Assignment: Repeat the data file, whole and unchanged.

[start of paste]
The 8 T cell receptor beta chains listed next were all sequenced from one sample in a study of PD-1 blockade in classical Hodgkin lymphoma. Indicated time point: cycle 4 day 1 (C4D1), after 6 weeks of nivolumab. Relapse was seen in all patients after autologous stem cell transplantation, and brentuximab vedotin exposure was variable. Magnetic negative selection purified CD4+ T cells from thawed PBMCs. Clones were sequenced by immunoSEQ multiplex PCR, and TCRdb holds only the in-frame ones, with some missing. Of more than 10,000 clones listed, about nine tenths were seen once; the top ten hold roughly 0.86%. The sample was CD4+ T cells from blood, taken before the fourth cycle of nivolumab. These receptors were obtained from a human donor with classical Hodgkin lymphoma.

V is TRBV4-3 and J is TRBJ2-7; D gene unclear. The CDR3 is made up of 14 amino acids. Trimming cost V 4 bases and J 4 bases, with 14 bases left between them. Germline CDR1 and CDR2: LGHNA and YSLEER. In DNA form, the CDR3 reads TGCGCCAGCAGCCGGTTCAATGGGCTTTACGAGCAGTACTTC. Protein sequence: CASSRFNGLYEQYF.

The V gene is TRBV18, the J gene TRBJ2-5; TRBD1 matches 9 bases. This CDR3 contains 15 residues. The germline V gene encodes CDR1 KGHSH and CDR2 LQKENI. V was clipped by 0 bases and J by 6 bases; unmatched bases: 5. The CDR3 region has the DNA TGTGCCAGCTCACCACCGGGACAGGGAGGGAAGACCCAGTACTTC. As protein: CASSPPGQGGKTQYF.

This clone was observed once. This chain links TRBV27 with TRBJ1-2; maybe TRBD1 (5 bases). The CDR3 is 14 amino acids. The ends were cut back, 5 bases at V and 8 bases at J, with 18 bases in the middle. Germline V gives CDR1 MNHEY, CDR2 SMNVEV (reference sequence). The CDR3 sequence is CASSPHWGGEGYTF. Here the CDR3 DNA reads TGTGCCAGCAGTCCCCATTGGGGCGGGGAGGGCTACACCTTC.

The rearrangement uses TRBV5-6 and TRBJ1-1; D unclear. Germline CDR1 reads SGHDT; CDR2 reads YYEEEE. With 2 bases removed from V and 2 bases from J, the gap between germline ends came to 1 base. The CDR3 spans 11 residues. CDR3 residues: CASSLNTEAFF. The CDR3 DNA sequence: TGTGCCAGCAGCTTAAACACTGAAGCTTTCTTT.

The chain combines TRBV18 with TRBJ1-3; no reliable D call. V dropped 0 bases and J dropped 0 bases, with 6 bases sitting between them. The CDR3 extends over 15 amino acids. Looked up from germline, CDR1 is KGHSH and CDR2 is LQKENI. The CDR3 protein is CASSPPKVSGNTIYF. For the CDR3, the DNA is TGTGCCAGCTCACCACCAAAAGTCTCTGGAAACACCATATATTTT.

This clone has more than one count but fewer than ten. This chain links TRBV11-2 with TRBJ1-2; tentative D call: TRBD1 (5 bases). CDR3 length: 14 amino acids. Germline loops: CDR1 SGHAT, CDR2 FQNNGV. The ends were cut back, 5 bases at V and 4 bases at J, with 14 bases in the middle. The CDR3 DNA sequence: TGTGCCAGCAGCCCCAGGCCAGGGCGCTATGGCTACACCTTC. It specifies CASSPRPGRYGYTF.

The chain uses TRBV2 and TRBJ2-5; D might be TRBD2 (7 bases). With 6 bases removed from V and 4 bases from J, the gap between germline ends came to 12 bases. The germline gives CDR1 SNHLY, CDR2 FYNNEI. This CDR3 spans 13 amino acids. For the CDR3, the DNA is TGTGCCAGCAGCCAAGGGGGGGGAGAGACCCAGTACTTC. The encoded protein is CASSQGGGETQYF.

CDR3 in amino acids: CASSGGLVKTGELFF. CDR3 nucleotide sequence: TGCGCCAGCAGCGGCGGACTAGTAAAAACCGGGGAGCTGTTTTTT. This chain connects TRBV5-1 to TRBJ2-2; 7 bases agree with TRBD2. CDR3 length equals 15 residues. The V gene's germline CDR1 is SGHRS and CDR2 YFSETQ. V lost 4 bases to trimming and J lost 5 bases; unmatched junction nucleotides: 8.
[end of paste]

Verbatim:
The 8 T cell receptor beta chains listed next were all sequenced from one sample in a study of PD-1 blockade in classical Hodgkin lymphoma. Indicated time point: cycle 4 day 1 (C4D1), after 6 weeks of nivolumab. Relapse was seen in all patients after autologous stem cell transplantation, and brentuximab vedotin exposure was variable. Magnetic negative selection purified CD4+ T cells from thawed PBMCs. Clones were sequenced by immunoSEQ multiplex PCR, and TCRdb holds only the in-frame ones, with some missing. Of more than 10,000 clones listed, about nine tenths were seen once; the top ten hold roughly 0.86%. The sample was CD4+ T cells from blood, taken before the fourth cycle of nivolumab. These receptors were obtained from a human donor with classical Hodgkin lymphoma.

V is TRBV4-3 and J is TRBJ2-7; D gene unclear. The CDR3 is made up of 14 amino acids. Trimming cost V 4 bases and J 4 bases, with 14 bases left between them. Germline CDR1 and CDR2: LGHNA and YSLEER. In DNA form, the CDR3 reads TGCGCCAGCAGCCGGTTCAATGGGCTTTACGAGCAGTACTTC. Protein sequence: CASSRFNGLYEQYF.

The V gene is TRBV18, the J gene TRBJ2-5; TRBD1 matches 9 bases. This CDR3 contains 15 residues. The germline V gene encodes CDR1 KGHSH and CDR2 LQKENI. V was clipped by 0 bases and J by 6 bases; unmatched bases: 5. The CDR3 region has the DNA TGTGCCAGCTCACCACCGGGACAGGGAGGGAAGACCCAGTACTTC. As protein: CASSPPGQGGKTQYF.

This clone was observed once. This chain links TRBV27 with TRBJ1-2; maybe TRBD1 (5 bases). The CDR3 is 14 amino acids. The ends were cut back, 5 bases at V and 8 bases at J, with 18 bases in the middle. Germline V gives CDR1 MNHEY, CDR2 SMNVEV (reference sequence). The CDR3 sequence is CASSPHWGGEGYTF. Here the CDR3 DNA reads TGTGCCAGCAGTCCCCATTGGGGCGGGGAGGGCTACACCTTC.

The rearrangement uses TRBV5-6 and TRBJ1-1; D unclear. Germline CDR1 reads SGHDT; CDR2 reads YYEEEE. With 2 bases removed from V and 2 bases from J, the gap between germline ends came to 1 base. The CDR3 spans 11 residues. CDR3 residues: CASSLNTEAFF. The CDR3 DNA sequence: TGTGCCAGCAGCTTAAACACTGAAGCTTTCTTT.

The chain combines TRBV18 with TRBJ1-3; no reliable D call. V dropped 0 bases and J dropped 0 bases, with 6 bases sitting between them. The CDR3 extends over 15 amino acids. Looked up from germline, CDR1 is KGHSH and CDR2 is LQKENI. The CDR3 protein is CASSPPKVSGNTIYF. For the CDR3, the DNA is TGTGCCAGCTCACCACCAAAAGTCTCTGGAAACACCATATATTTT.

This clone has more than one count but fewer than ten. This chain links TRBV11-2 with TRBJ1-2; tentative D call: TRBD1 (5 bases). CDR3 length: 14 amino acids. Germline loops: CDR1 SGHAT, CDR2 FQNNGV. The ends were cut back, 5 bases at V and 4 bases at J, with 14 bases in the middle. The CDR3 DNA sequence: TGTGCCAGCAGCCCCAGGCCAGGGCGCTATGGCTACACCTTC. It specifies CASSPRPGRYGYTF.

The chain uses TRBV2 and TRBJ2-5; D might be TRBD2 (7 bases). With 6 bases removed from V and 4 bases from J, the gap between germline ends came to 12 bases. The germline gives CDR1 SNHLY, CDR2 FYNNEI. This CDR3 spans 13 amino acids. For the CDR3, the DNA is TGTGCCAGCAGCCAAGGGGGGGGAGAGACCCAGTACTTC. The encoded protein is CASSQGGGETQYF.

CDR3 in amino acids: CASSGGLVKTGELFF. CDR3 nucleotide sequence: TGCGCCAGCAGCGGCGGACTAGTAAAAACCGGGGAGCTGTTTTTT. This chain connects TRBV5-1 to TRBJ2-2; 7 bases agree with TRBD2. CDR3 length equals 15 residues. The V gene's germline CDR1 is SGHRS and CDR2 YFSETQ. V lost 4 bases to trimming and J lost 5 bases; unmatched junction nucleotides: 8.